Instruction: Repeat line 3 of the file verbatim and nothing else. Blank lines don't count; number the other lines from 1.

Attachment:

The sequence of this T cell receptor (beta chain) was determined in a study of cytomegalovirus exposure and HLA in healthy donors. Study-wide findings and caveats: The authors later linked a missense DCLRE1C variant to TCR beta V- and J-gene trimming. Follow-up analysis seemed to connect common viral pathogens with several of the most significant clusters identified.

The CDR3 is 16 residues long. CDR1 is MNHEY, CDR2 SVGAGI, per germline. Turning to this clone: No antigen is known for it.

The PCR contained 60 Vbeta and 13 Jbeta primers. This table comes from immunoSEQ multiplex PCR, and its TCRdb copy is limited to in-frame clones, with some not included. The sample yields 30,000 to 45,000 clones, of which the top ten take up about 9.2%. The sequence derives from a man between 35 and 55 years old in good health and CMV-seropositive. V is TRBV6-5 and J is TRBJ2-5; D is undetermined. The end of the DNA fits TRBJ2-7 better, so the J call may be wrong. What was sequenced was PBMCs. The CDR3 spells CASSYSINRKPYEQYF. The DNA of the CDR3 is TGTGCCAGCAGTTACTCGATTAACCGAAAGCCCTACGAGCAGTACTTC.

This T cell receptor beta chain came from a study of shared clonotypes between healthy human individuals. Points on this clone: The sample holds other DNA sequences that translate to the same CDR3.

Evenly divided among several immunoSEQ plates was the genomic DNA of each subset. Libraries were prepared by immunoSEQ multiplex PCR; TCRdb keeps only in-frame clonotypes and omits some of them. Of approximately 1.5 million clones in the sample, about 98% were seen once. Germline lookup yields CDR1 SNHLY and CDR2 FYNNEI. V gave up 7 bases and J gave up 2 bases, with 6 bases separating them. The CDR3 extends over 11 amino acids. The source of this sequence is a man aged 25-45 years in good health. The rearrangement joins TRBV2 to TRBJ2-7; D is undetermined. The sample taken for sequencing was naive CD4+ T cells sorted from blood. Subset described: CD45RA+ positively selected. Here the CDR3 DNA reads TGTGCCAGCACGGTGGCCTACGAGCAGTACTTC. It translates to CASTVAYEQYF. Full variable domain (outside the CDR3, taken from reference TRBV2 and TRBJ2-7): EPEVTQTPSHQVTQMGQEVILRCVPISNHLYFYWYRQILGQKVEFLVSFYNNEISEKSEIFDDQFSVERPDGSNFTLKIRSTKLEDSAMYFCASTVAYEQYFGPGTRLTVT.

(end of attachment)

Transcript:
The PCR contained 60 Vbeta and 13 Jbeta primers. This table comes from immunoSEQ multiplex PCR, and its TCRdb copy is limited to in-frame clones, with some not included. The sample yields 30,000 to 45,000 clones, of which the top ten take up about 9.2%. The sequence derives from a man between 35 and 55 years old in good health and CMV-seropositive. V is TRBV6-5 and J is TRBJ2-5; D is undetermined. The end of the DNA fits TRBJ2-7 better, so the J call may be wrong. What was sequenced was PBMCs. The CDR3 spells CASSYSINRKPYEQYF. The DNA of the CDR3 is TGTGCCAGCAGTTACTCGATTAACCGAAAGCCCTACGAGCAGTACTTC.